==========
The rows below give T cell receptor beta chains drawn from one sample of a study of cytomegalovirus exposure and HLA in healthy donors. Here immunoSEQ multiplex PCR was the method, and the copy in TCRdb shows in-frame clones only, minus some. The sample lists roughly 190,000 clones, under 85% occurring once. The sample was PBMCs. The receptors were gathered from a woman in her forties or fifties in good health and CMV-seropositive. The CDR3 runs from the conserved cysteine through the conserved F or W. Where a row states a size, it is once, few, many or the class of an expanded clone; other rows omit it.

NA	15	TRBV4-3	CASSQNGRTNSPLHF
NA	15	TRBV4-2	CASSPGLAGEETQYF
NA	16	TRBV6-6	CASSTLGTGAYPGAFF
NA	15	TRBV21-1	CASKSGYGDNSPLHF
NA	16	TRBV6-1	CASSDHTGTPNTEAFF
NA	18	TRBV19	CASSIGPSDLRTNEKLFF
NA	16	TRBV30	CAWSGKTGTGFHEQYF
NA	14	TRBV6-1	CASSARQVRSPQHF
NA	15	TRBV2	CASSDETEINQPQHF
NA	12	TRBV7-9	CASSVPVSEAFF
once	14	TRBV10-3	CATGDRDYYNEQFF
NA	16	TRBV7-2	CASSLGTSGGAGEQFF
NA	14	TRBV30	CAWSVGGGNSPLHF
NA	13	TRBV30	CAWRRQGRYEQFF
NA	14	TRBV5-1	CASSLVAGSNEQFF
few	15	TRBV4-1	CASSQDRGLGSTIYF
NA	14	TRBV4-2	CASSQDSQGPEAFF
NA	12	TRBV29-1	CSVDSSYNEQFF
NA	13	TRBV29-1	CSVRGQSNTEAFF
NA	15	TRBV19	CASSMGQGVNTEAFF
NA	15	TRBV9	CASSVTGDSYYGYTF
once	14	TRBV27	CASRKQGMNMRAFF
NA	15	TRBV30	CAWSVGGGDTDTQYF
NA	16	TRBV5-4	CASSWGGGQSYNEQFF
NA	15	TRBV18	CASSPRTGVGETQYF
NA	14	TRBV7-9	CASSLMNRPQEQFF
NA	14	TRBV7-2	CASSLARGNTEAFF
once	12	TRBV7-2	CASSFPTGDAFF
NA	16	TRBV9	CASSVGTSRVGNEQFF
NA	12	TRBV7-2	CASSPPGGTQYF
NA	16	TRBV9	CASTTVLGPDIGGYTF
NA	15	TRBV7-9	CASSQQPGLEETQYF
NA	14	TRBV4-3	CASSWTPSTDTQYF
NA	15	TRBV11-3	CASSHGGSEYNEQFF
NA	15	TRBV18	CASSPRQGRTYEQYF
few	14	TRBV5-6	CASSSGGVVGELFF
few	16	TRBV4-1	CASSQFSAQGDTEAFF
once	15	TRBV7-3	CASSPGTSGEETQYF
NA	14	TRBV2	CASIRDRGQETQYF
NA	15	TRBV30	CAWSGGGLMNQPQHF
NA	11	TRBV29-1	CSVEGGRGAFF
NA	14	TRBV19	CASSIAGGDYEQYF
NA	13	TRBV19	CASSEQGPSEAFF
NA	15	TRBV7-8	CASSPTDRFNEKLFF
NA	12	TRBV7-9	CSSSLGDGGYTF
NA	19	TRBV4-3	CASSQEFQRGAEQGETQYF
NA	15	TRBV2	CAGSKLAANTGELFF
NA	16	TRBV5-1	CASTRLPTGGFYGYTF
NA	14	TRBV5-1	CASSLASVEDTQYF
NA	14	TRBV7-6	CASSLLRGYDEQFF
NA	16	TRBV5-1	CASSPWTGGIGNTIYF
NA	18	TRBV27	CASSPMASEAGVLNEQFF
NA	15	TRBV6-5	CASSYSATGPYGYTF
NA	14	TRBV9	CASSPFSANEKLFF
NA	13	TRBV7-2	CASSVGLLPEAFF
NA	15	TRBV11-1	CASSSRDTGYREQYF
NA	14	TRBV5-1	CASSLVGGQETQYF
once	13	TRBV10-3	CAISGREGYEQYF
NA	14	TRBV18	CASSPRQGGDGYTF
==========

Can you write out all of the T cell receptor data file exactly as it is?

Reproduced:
The rows below give T cell receptor beta chains drawn from one sample of a study of cytomegalovirus exposure and HLA in healthy donors. Here immunoSEQ multiplex PCR was the method, and the copy in TCRdb shows in-frame clones only, minus some. The sample lists roughly 190,000 clones, under 85% occurring once. The sample was PBMCs. The receptors were gathered from a woman in her forties or fifties in good health and CMV-seropositive. The CDR3 runs from the conserved cysteine through the conserved F or W. Where a row states a size, it is once, few, many or the class of an expanded clone; other rows omit it.

NA	15	TRBV4-3	CASSQNGRTNSPLHF
NA	15	TRBV4-2	CASSPGLAGEETQYF
NA	16	TRBV6-6	CASSTLGTGAYPGAFF
NA	15	TRBV21-1	CASKSGYGDNSPLHF
NA	16	TRBV6-1	CASSDHTGTPNTEAFF
NA	18	TRBV19	CASSIGPSDLRTNEKLFF
NA	16	TRBV30	CAWSGKTGTGFHEQYF
NA	14	TRBV6-1	CASSARQVRSPQHF
NA	15	TRBV2	CASSDETEINQPQHF
NA	12	TRBV7-9	CASSVPVSEAFF
once	14	TRBV10-3	CATGDRDYYNEQFF
NA	16	TRBV7-2	CASSLGTSGGAGEQFF
NA	14	TRBV30	CAWSVGGGNSPLHF
NA	13	TRBV30	CAWRRQGRYEQFF
NA	14	TRBV5-1	CASSLVAGSNEQFF
few	15	TRBV4-1	CASSQDRGLGSTIYF
NA	14	TRBV4-2	CASSQDSQGPEAFF
NA	12	TRBV29-1	CSVDSSYNEQFF
NA	13	TRBV29-1	CSVRGQSNTEAFF
NA	15	TRBV19	CASSMGQGVNTEAFF
NA	15	TRBV9	CASSVTGDSYYGYTF
once	14	TRBV27	CASRKQGMNMRAFF
NA	15	TRBV30	CAWSVGGGDTDTQYF
NA	16	TRBV5-4	CASSWGGGQSYNEQFF
NA	15	TRBV18	CASSPRTGVGETQYF
NA	14	TRBV7-9	CASSLMNRPQEQFF
NA	14	TRBV7-2	CASSLARGNTEAFF
once	12	TRBV7-2	CASSFPTGDAFF
NA	16	TRBV9	CASSVGTSRVGNEQFF
NA	12	TRBV7-2	CASSPPGGTQYF
NA	16	TRBV9	CASTTVLGPDIGGYTF
NA	15	TRBV7-9	CASSQQPGLEETQYF
NA	14	TRBV4-3	CASSWTPSTDTQYF
NA	15	TRBV11-3	CASSHGGSEYNEQFF
NA	15	TRBV18	CASSPRQGRTYEQYF
few	14	TRBV5-6	CASSSGGVVGELFF
few	16	TRBV4-1	CASSQFSAQGDTEAFF
once	15	TRBV7-3	CASSPGTSGEETQYF
NA	14	TRBV2	CASIRDRGQETQYF
NA	15	TRBV30	CAWSGGGLMNQPQHF
NA	11	TRBV29-1	CSVEGGRGAFF
NA	14	TRBV19	CASSIAGGDYEQYF
NA	13	TRBV19	CASSEQGPSEAFF
NA	15	TRBV7-8	CASSPTDRFNEKLFF
NA	12	TRBV7-9	CSSSLGDGGYTF
NA	19	TRBV4-3	CASSQEFQRGAEQGETQYF
NA	15	TRBV2	CAGSKLAANTGELFF
NA	16	TRBV5-1	CASTRLPTGGFYGYTF
NA	14	TRBV5-1	CASSLASVEDTQYF
NA	14	TRBV7-6	CASSLLRGYDEQFF
NA	16	TRBV5-1	CASSPWTGGIGNTIYF
NA	18	TRBV27	CASSPMASEAGVLNEQFF
NA	15	TRBV6-5	CASSYSATGPYGYTF
NA	14	TRBV9	CASSPFSANEKLFF
NA	13	TRBV7-2	CASSVGLLPEAFF
NA	15	TRBV11-1	CASSSRDTGYREQYF
NA	14	TRBV5-1	CASSLVGGQETQYF
once	13	TRBV10-3	CAISGREGYEQYF
NA	14	TRBV18	CASSPRQGGDGYTF